Sunday, 15 April 2007

"Dynamic" record access functions with EMP1

Brian Olsen (over at Programming Experiments) wrote a small set of functions to make record accesses/updates in Erlang nicer. Ayrnieu wrote a detailed response to this in a comment on Reddit.

Brian wanted to hide some of the (admittedly pretty ugly) syntax of Erlang records in a simple way. He used some run-time list-searching to find the position in the record tuple that a particular field name occurs at, and then located the desired value at that position.

Now that we have EMP1 working I thought that perhaps I might see how I would use this particular tool to solve the same problem.

First of all we need to figure out what the functions we want should look like. I think something like this would do nicely:

recval(FieldName, Record) -> Value.
setrecval(FieldName, Record, Value) -> Updated Record.

Of course under the covers recval and setrecval would examine the record given and work out which field to retrieve / update.

Both Brian and Ayrneiu have this work done at run-time. With EMP1 we can build the supporting functions at compile-time based on the record information (which is already known at compile-time).

In detail, recval and company would look something like this:

recval(FieldName, Record) -> recval(element(1, Record), FieldName, Record).
recval(record1, field1, Record) -> element(2, Record);
recval(record1, field2, Record) -> element(3, Record);
recval(record2, field1, Record) -> element(2, Record);

...and similarly for the setrecval versions.

These functions can all be created at compile-time with EMP1, like this:


recval_field(NameRecord, NameField, Posn) ->
    io_lib:format("recval(~w, ~w, Record) -> element(~B, Record)",
        [NameRecord, NameField, Posn]).

setrecval_field(NameRecord, NameField, Posn) ->
        "setrecval(~w, ~w, Record, Value) -> setelement(~B, Record, Value)",
        [NameRecord, NameField, Posn]).

recval_record(RecordDetails) -> recval_record(RecordDetails, 2, []).
recval_record({_NameRecord, []}, _Posn, Text) -> Text;
recval_record({NameRecord, [NameField|NameFieldsRest]}, Posn, Text) ->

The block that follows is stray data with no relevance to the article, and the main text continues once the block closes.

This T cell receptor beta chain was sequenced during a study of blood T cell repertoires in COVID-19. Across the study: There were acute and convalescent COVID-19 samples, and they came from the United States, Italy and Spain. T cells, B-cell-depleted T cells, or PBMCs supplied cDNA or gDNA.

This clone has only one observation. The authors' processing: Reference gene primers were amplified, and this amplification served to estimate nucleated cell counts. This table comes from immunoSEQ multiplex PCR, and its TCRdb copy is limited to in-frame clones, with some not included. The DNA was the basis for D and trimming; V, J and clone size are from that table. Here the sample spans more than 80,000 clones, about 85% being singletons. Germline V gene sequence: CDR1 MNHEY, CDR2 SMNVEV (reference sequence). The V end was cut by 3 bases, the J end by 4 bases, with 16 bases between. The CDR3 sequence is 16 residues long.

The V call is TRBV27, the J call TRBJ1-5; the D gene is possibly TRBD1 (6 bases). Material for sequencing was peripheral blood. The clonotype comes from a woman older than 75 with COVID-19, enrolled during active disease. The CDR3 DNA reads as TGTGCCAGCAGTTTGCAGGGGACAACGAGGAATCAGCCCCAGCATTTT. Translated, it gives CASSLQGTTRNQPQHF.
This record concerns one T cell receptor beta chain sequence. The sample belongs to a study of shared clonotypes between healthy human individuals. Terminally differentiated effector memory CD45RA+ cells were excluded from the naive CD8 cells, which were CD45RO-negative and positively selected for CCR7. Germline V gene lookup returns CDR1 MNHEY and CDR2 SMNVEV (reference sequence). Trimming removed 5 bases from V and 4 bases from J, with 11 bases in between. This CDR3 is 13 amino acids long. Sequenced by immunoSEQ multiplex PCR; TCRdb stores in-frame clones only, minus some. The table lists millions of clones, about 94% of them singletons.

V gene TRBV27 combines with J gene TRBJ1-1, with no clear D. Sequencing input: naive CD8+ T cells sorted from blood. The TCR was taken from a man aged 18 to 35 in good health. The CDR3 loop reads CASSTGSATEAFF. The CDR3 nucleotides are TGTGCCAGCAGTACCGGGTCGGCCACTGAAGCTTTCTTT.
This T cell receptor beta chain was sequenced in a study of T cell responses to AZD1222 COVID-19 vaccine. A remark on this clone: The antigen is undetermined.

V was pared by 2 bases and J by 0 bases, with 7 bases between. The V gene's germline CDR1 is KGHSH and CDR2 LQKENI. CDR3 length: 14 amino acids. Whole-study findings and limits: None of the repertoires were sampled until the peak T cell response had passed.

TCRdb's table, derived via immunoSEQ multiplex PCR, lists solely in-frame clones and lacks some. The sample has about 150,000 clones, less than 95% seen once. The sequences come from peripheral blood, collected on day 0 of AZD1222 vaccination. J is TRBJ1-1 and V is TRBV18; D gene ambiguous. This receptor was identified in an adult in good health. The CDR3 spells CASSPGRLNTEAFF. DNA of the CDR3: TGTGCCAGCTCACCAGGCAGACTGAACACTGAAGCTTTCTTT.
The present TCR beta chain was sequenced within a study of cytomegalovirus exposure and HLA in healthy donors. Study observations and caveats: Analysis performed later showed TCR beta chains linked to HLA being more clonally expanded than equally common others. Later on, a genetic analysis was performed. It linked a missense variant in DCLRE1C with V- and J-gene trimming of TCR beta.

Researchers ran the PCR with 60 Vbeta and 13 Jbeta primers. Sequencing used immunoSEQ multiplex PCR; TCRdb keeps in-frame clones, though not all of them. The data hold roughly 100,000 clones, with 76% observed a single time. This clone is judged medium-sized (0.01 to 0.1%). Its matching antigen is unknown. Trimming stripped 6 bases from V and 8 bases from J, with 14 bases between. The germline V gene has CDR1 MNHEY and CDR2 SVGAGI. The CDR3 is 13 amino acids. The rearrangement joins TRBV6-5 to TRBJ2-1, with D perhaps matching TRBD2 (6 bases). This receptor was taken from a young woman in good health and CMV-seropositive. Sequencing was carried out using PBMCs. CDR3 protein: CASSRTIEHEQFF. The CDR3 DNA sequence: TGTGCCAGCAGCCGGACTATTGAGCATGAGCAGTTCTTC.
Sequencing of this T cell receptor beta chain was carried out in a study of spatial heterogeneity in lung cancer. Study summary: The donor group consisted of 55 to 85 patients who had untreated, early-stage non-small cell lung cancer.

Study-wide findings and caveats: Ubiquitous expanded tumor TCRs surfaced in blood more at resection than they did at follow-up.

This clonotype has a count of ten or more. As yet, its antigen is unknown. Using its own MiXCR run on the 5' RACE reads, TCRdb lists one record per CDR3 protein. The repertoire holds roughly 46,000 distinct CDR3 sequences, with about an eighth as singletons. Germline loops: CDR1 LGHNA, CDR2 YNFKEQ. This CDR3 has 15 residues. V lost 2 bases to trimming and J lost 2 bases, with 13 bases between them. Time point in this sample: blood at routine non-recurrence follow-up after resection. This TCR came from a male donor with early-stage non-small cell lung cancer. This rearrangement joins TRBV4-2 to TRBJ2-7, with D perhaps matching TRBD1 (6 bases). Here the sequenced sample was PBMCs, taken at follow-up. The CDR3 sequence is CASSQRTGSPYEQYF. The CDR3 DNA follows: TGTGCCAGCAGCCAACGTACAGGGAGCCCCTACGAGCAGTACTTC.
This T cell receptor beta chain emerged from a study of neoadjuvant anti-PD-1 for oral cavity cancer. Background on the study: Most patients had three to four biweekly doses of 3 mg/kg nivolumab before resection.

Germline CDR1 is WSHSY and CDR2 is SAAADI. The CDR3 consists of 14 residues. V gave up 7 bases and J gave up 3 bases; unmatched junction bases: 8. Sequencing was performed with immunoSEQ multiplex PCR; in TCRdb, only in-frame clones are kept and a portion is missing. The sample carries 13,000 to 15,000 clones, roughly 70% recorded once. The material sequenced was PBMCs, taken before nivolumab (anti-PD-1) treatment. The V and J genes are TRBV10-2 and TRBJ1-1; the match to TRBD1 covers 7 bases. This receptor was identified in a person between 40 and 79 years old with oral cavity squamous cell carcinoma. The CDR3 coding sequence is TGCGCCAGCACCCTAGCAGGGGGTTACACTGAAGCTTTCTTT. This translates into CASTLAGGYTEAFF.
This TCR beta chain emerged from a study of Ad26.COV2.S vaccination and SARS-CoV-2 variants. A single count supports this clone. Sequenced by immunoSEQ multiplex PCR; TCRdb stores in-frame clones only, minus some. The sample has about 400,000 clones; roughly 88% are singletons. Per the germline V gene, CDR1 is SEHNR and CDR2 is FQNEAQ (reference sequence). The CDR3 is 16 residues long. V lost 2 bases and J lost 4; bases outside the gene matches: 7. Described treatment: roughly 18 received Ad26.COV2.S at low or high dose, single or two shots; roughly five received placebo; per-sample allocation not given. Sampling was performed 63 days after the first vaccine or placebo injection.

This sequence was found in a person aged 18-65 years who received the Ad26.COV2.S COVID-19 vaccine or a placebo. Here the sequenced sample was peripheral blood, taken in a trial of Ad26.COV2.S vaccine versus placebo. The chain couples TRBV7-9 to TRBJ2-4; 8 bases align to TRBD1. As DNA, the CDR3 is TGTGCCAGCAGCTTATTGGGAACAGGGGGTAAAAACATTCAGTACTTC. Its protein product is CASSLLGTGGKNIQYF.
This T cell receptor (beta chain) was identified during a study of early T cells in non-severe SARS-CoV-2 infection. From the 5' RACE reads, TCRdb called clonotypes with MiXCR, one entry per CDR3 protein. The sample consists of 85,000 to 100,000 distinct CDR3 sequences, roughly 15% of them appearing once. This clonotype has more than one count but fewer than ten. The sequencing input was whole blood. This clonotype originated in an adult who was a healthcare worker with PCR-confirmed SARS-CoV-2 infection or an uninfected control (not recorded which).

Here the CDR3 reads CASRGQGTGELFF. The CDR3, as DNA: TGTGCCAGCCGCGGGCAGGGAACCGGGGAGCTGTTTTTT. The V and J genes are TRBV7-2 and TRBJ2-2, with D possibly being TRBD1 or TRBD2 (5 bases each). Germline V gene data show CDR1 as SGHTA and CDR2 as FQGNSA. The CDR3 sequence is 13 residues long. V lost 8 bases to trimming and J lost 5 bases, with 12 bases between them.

recval_record({NameRecord, NameFieldsRest}, Posn + 1,
        Text ++ "; " ++ recval_field(NameRecord, NameField, Posn)).

setrecval_record(RecordDetails) -> setrecval_record(RecordDetails, 2, []).
setrecval_record({_NameRecord, []}, _Posn, Text) -> Text;
setrecval_record({NameRecord, [NameField|NameFieldsRest]}, Posn, Text) ->
    setrecval_record({NameRecord, NameFieldsRest}, Posn + 1,
        Text ++ "; " ++ setrecval_field(NameRecord, NameField, Posn)).

recval_generate(ListRecordDetails) ->
    [$;,32|CodeGet] = lists:flatten(
        lists:map(fun(E) -> recval_record(E) end, ListRecordDetails)),
    [$;,32|CodeSet] = lists:flatten(
        lists:map(fun(E) -> setrecval_record(E) end, ListRecordDetails)),
    "recval(Field, Record) -> recval(element(1, Record), Field, Record). "
    "setrecval(Field, Record, Value) -> "
        "setrecval(element(1, Record), Field, Record, Value). " ++
        io_lib:format("~s. ~s.", [CodeGet, CodeSet]).

And here is a test program:

-compile({parse_transform, emp1}).

-record(data1, {this, that}).
-record(data2, {this, the_other}).

-macro({dyrec_macro, recval_generate,
    [[{data1, [this, that]}, {data2, [this, the_other]}]]}).

start() ->
    D1 = #data1{this=a, that=b},
    D2 = #data2{this=c, the_other=d},
    D3 = setrecval(this, D1, e),
        [recval(this, D1), recval(that, D1),
         recval(this, D2), recval(the_other, D2),

After compiling both of them, we can run this at the REPL:

1> dyrec_test:start().

Personally I would not use EMP1 for this (particular) purpose. I do not mind Erlang's record syntax, but if I really did not want to use it I would rather build a parse-transformation (a la Yariv's recless module) to convert a different syntax into the record tuples Erlang uses behind the scenes.

By layering function calls on top of record/tuple field accesses we destroy the ability of Erlang's compiler to convert the usual record syntax into direct tuple element lookups at the point of reference. With this approach the runtime now has to perform a pattern match on record and field names before finding the appropriate value. (Possibly this overhead could be removed by the use of the compiler's 'inline' option, though.)

So my verdict on this jaunt into using EMP1 for layering function calls on record accesses, is "certainly possible, but not necessarily practical". Wait for EMP2 and use that instead. :-)

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